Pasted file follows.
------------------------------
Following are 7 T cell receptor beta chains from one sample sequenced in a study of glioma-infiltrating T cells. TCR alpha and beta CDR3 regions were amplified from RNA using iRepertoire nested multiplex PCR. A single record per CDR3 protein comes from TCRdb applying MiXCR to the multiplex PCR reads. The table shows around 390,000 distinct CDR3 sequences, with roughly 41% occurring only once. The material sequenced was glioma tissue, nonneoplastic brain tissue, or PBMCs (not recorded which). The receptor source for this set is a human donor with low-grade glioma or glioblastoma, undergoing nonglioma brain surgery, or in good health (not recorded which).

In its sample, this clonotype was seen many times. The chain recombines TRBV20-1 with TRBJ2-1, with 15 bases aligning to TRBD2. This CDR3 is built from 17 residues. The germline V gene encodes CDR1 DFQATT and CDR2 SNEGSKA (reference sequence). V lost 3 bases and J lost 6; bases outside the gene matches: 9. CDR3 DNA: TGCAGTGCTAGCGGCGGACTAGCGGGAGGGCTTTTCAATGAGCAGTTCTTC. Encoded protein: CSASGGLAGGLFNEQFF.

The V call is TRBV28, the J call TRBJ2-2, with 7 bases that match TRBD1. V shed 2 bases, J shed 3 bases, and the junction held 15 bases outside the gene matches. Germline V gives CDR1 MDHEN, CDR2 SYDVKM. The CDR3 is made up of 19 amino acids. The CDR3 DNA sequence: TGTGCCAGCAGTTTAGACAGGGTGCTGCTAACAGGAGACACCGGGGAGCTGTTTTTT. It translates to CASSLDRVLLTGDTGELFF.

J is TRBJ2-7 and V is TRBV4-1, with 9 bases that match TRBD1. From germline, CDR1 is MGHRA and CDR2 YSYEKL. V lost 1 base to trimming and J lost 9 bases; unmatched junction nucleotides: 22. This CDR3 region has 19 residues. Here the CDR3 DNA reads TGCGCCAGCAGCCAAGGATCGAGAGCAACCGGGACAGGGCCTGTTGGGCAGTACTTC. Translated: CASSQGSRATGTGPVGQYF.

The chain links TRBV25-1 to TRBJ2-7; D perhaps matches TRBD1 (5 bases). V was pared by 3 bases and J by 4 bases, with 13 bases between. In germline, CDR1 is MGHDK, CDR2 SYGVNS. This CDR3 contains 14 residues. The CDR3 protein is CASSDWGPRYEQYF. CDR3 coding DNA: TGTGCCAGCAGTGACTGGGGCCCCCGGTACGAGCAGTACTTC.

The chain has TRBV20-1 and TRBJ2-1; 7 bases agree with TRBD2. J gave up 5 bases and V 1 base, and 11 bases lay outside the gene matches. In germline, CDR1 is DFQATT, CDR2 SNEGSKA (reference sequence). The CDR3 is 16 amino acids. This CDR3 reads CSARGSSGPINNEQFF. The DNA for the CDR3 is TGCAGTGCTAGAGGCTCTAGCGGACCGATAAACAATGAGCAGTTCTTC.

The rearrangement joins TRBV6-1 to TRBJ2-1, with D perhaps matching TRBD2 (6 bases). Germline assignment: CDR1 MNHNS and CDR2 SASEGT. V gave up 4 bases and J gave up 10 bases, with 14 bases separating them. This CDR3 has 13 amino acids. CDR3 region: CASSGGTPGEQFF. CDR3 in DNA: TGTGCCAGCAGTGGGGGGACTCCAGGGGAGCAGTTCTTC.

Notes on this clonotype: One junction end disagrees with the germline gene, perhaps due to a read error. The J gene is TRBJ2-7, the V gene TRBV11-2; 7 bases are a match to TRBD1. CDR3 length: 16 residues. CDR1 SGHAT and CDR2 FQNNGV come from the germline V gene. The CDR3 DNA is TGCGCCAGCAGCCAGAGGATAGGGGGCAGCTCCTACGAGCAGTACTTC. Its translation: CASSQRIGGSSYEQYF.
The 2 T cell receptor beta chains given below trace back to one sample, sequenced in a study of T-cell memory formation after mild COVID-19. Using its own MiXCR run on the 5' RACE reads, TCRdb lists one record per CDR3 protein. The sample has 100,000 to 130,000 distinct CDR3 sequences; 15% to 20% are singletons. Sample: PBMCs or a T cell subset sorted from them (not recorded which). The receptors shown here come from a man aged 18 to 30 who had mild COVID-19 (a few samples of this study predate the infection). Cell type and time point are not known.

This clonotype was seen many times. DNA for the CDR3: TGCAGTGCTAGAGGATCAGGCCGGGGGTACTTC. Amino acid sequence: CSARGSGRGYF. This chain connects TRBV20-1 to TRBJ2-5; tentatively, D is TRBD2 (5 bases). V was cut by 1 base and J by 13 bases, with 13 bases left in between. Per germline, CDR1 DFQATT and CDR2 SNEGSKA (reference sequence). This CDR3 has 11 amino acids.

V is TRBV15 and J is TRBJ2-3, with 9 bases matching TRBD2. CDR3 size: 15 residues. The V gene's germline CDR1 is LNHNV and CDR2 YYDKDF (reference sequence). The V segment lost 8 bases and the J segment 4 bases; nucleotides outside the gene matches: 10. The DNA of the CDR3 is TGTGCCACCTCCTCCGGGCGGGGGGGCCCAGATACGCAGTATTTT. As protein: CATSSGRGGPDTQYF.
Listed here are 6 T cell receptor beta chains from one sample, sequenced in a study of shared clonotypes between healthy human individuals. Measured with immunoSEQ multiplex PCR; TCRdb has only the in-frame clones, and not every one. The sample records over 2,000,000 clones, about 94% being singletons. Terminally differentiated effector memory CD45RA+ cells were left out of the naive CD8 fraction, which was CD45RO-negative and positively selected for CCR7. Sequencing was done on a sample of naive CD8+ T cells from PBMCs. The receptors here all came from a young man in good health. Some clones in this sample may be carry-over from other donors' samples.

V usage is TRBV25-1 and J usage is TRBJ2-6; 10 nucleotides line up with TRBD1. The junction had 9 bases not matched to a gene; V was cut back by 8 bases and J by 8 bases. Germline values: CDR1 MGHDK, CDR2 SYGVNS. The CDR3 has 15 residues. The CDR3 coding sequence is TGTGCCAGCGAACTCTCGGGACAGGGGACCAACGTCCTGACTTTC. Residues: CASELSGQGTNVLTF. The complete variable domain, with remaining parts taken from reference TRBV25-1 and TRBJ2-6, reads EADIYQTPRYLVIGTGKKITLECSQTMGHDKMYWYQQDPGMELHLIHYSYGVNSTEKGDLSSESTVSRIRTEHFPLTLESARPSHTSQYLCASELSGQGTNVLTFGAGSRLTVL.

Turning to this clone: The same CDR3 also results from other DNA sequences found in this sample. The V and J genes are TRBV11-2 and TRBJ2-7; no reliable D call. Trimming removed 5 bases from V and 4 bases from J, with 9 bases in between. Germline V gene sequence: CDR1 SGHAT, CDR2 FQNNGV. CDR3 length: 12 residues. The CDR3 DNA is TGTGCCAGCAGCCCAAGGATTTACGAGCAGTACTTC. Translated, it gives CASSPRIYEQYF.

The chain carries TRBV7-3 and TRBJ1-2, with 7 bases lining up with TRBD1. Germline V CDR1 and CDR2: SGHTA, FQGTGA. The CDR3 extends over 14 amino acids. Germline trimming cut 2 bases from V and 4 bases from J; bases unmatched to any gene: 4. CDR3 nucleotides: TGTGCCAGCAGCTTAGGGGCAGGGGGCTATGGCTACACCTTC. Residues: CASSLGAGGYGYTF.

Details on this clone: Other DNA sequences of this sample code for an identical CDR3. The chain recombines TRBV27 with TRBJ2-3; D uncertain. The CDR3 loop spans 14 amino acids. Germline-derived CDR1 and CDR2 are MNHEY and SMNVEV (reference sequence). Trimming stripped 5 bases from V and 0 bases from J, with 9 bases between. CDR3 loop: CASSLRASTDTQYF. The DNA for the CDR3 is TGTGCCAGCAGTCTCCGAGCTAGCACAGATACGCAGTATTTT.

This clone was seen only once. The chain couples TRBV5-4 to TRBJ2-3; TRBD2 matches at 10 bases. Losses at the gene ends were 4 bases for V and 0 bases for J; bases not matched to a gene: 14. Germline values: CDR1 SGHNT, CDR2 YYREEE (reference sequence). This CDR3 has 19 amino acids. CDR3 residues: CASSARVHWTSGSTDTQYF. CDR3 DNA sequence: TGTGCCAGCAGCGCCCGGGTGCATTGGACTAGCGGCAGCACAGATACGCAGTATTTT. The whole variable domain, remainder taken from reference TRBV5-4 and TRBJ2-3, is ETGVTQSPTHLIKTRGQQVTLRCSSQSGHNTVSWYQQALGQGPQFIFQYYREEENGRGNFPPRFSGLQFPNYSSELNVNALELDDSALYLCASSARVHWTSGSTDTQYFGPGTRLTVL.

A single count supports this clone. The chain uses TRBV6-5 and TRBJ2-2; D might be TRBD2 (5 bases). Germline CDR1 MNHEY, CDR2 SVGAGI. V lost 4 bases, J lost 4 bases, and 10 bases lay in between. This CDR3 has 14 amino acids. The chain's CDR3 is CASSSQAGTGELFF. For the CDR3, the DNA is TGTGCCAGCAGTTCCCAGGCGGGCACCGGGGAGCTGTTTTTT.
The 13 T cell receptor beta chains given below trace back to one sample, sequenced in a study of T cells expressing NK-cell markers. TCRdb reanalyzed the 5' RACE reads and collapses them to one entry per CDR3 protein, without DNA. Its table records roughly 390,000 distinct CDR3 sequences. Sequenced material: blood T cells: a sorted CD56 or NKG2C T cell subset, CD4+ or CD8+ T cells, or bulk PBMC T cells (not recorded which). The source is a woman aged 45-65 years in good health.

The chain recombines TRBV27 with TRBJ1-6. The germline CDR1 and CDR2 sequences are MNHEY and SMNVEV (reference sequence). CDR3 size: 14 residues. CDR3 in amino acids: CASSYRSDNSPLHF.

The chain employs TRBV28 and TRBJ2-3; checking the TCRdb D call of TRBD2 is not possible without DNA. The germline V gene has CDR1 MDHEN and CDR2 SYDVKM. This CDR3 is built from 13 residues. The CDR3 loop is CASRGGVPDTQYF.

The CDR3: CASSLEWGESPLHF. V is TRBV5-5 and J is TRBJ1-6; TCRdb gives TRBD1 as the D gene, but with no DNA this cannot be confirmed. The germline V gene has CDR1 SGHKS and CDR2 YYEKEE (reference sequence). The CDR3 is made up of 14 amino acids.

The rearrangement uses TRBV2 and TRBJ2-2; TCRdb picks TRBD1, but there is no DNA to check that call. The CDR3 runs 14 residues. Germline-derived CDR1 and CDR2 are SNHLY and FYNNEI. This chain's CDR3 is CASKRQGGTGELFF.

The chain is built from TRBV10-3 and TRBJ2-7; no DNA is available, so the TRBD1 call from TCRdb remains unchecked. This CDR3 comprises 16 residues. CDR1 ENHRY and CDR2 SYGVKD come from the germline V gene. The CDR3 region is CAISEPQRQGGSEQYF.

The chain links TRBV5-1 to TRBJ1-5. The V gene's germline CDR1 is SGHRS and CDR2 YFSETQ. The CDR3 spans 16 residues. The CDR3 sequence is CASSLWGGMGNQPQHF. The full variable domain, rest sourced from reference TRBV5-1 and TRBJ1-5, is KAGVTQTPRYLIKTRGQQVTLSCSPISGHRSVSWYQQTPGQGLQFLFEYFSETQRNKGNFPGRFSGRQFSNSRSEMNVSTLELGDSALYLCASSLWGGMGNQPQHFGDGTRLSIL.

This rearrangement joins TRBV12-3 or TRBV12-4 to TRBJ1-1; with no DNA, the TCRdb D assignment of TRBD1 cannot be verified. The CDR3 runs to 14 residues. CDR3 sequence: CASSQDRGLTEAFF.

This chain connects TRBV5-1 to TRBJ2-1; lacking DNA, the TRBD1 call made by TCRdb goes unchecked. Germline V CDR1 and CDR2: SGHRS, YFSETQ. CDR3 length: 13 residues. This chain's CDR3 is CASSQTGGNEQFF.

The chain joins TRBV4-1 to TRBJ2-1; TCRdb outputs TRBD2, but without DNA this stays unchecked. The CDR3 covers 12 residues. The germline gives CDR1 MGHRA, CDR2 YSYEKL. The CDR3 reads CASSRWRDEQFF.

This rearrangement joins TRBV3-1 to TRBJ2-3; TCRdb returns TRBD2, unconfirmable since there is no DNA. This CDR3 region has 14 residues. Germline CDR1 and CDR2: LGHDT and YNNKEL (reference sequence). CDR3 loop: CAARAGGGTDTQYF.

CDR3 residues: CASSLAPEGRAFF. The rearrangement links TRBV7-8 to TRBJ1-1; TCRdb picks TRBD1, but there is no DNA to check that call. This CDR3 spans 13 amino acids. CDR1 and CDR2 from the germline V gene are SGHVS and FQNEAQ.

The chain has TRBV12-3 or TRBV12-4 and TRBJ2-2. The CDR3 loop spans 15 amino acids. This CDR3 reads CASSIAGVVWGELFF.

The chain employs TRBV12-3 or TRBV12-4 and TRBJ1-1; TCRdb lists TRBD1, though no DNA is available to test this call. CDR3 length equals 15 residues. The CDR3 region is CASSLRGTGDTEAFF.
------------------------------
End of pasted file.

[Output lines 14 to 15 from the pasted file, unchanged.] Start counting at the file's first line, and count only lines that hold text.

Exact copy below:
Turning to this clone: The same CDR3 also results from other DNA sequences found in this sample. The V and J genes are TRBV11-2 and TRBJ2-7; no reliable D call. Trimming removed 5 bases from V and 4 bases from J, with 9 bases in between. Germline V gene sequence: CDR1 SGHAT, CDR2 FQNNGV. CDR3 length: 12 residues. The CDR3 DNA is TGTGCCAGCAGCCCAAGGATTTACGAGCAGTACTTC. Translated, it gives CASSPRIYEQYF.

The chain carries TRBV7-3 and TRBJ1-2, with 7 bases lining up with TRBD1. Germline V CDR1 and CDR2: SGHTA, FQGTGA. The CDR3 extends over 14 amino acids. Germline trimming cut 2 bases from V and 4 bases from J; bases unmatched to any gene: 4. CDR3 nucleotides: TGTGCCAGCAGCTTAGGGGCAGGGGGCTATGGCTACACCTTC. Residues: CASSLGAGGYGYTF.